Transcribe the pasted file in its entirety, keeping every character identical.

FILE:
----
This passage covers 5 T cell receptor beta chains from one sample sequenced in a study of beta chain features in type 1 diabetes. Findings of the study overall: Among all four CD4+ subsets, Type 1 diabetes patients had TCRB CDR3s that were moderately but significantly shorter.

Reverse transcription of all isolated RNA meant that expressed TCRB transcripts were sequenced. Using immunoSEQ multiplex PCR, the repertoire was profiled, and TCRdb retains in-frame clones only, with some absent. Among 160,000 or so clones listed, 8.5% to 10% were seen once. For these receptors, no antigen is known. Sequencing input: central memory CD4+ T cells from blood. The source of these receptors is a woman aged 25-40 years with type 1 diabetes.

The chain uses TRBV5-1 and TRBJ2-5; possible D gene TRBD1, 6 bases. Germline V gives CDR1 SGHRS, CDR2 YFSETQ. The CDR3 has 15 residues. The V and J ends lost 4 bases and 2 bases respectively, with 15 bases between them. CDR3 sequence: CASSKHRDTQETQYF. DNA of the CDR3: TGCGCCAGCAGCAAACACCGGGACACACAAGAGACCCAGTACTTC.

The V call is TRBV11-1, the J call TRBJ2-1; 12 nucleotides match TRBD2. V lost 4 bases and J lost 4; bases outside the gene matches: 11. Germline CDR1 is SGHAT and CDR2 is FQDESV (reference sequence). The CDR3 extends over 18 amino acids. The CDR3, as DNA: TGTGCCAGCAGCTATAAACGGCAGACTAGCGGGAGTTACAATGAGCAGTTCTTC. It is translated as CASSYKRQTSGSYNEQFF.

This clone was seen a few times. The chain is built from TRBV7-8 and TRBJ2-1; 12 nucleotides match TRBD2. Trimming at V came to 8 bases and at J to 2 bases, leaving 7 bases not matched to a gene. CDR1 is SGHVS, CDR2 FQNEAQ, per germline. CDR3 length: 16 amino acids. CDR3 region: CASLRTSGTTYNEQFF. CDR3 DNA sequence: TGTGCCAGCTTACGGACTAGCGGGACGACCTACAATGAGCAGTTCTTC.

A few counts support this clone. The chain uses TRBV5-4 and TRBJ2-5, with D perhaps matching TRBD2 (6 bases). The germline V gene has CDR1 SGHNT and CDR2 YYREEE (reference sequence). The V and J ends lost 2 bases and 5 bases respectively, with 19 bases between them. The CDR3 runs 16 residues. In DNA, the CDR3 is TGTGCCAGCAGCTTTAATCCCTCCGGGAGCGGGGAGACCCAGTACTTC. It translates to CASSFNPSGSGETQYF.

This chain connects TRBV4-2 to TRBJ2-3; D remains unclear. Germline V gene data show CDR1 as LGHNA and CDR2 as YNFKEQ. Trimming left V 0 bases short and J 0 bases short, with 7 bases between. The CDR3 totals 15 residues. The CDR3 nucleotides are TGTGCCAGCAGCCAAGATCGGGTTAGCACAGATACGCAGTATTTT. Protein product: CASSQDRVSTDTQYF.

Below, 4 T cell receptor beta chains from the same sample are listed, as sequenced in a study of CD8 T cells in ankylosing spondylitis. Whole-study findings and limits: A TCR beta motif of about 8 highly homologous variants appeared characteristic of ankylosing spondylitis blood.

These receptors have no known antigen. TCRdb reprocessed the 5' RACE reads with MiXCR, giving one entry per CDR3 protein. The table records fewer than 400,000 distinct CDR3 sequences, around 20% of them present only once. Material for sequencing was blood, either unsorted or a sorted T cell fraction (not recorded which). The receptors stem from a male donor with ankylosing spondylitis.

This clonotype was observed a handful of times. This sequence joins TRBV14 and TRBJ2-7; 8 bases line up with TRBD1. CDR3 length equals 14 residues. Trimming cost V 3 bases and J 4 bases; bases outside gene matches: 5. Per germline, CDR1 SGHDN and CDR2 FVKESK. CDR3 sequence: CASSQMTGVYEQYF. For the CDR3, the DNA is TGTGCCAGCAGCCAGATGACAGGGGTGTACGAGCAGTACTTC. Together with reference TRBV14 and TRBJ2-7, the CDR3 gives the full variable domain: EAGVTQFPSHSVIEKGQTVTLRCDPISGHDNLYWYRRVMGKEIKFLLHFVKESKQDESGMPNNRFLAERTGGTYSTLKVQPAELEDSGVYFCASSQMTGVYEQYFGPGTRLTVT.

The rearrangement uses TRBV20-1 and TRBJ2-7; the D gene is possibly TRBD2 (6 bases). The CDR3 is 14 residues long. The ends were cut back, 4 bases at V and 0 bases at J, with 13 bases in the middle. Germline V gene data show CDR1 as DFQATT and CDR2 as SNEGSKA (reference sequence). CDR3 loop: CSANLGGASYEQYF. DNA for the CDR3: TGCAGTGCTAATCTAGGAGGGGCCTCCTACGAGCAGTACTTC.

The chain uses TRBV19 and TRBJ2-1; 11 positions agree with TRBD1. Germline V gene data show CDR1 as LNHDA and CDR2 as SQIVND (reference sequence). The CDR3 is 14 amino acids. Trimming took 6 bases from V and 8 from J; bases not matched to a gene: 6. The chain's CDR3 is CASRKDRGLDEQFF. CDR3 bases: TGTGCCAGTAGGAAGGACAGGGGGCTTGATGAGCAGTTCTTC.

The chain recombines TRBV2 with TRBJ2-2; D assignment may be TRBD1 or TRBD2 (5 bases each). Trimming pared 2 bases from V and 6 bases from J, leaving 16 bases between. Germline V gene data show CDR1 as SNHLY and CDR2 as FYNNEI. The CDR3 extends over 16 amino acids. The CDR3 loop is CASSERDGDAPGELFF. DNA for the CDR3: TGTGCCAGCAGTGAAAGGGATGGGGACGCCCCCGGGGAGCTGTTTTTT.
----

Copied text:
This passage covers 5 T cell receptor beta chains from one sample sequenced in a study of beta chain features in type 1 diabetes. Findings of the study overall: Among all four CD4+ subsets, Type 1 diabetes patients had TCRB CDR3s that were moderately but significantly shorter.

Reverse transcription of all isolated RNA meant that expressed TCRB transcripts were sequenced. Using immunoSEQ multiplex PCR, the repertoire was profiled, and TCRdb retains in-frame clones only, with some absent. Among 160,000 or so clones listed, 8.5% to 10% were seen once. For these receptors, no antigen is known. Sequencing input: central memory CD4+ T cells from blood. The source of these receptors is a woman aged 25-40 years with type 1 diabetes.

The chain uses TRBV5-1 and TRBJ2-5; possible D gene TRBD1, 6 bases. Germline V gives CDR1 SGHRS, CDR2 YFSETQ. The CDR3 has 15 residues. The V and J ends lost 4 bases and 2 bases respectively, with 15 bases between them. CDR3 sequence: CASSKHRDTQETQYF. DNA of the CDR3: TGCGCCAGCAGCAAACACCGGGACACACAAGAGACCCAGTACTTC.

The V call is TRBV11-1, the J call TRBJ2-1; 12 nucleotides match TRBD2. V lost 4 bases and J lost 4; bases outside the gene matches: 11. Germline CDR1 is SGHAT and CDR2 is FQDESV (reference sequence). The CDR3 extends over 18 amino acids. The CDR3, as DNA: TGTGCCAGCAGCTATAAACGGCAGACTAGCGGGAGTTACAATGAGCAGTTCTTC. It is translated as CASSYKRQTSGSYNEQFF.

This clone was seen a few times. The chain is built from TRBV7-8 and TRBJ2-1; 12 nucleotides match TRBD2. Trimming at V came to 8 bases and at J to 2 bases, leaving 7 bases not matched to a gene. CDR1 is SGHVS, CDR2 FQNEAQ, per germline. CDR3 length: 16 amino acids. CDR3 region: CASLRTSGTTYNEQFF. CDR3 DNA sequence: TGTGCCAGCTTACGGACTAGCGGGACGACCTACAATGAGCAGTTCTTC.

A few counts support this clone. The chain uses TRBV5-4 and TRBJ2-5, with D perhaps matching TRBD2 (6 bases). The germline V gene has CDR1 SGHNT and CDR2 YYREEE (reference sequence). The V and J ends lost 2 bases and 5 bases respectively, with 19 bases between them. The CDR3 runs 16 residues. In DNA, the CDR3 is TGTGCCAGCAGCTTTAATCCCTCCGGGAGCGGGGAGACCCAGTACTTC. It translates to CASSFNPSGSGETQYF.

This chain connects TRBV4-2 to TRBJ2-3; D remains unclear. Germline V gene data show CDR1 as LGHNA and CDR2 as YNFKEQ. Trimming left V 0 bases short and J 0 bases short, with 7 bases between. The CDR3 totals 15 residues. The CDR3 nucleotides are TGTGCCAGCAGCCAAGATCGGGTTAGCACAGATACGCAGTATTTT. Protein product: CASSQDRVSTDTQYF.

Below, 4 T cell receptor beta chains from the same sample are listed, as sequenced in a study of CD8 T cells in ankylosing spondylitis. Whole-study findings and limits: A TCR beta motif of about 8 highly homologous variants appeared characteristic of ankylosing spondylitis blood.

These receptors have no known antigen. TCRdb reprocessed the 5' RACE reads with MiXCR, giving one entry per CDR3 protein. The table records fewer than 400,000 distinct CDR3 sequences, around 20% of them present only once. Material for sequencing was blood, either unsorted or a sorted T cell fraction (not recorded which). The receptors stem from a male donor with ankylosing spondylitis.

This clonotype was observed a handful of times. This sequence joins TRBV14 and TRBJ2-7; 8 bases line up with TRBD1. CDR3 length equals 14 residues. Trimming cost V 3 bases and J 4 bases; bases outside gene matches: 5. Per germline, CDR1 SGHDN and CDR2 FVKESK. CDR3 sequence: CASSQMTGVYEQYF. For the CDR3, the DNA is TGTGCCAGCAGCCAGATGACAGGGGTGTACGAGCAGTACTTC. Together with reference TRBV14 and TRBJ2-7, the CDR3 gives the full variable domain: EAGVTQFPSHSVIEKGQTVTLRCDPISGHDNLYWYRRVMGKEIKFLLHFVKESKQDESGMPNNRFLAERTGGTYSTLKVQPAELEDSGVYFCASSQMTGVYEQYFGPGTRLTVT.

The rearrangement uses TRBV20-1 and TRBJ2-7; the D gene is possibly TRBD2 (6 bases). The CDR3 is 14 residues long. The ends were cut back, 4 bases at V and 0 bases at J, with 13 bases in the middle. Germline V gene data show CDR1 as DFQATT and CDR2 as SNEGSKA (reference sequence). CDR3 loop: CSANLGGASYEQYF. DNA for the CDR3: TGCAGTGCTAATCTAGGAGGGGCCTCCTACGAGCAGTACTTC.

The chain uses TRBV19 and TRBJ2-1; 11 positions agree with TRBD1. Germline V gene data show CDR1 as LNHDA and CDR2 as SQIVND (reference sequence). The CDR3 is 14 amino acids. Trimming took 6 bases from V and 8 from J; bases not matched to a gene: 6. The chain's CDR3 is CASRKDRGLDEQFF. CDR3 bases: TGTGCCAGTAGGAAGGACAGGGGGCTTGATGAGCAGTTCTTC.

The chain recombines TRBV2 with TRBJ2-2; D assignment may be TRBD1 or TRBD2 (5 bases each). Trimming pared 2 bases from V and 6 bases from J, leaving 16 bases between. Germline V gene data show CDR1 as SNHLY and CDR2 as FYNNEI. The CDR3 extends over 16 amino acids. The CDR3 loop is CASSERDGDAPGELFF. DNA for the CDR3: TGTGCCAGCAGTGAAAGGGATGGGGACGCCCCCGGGGAGCTGTTTTTT.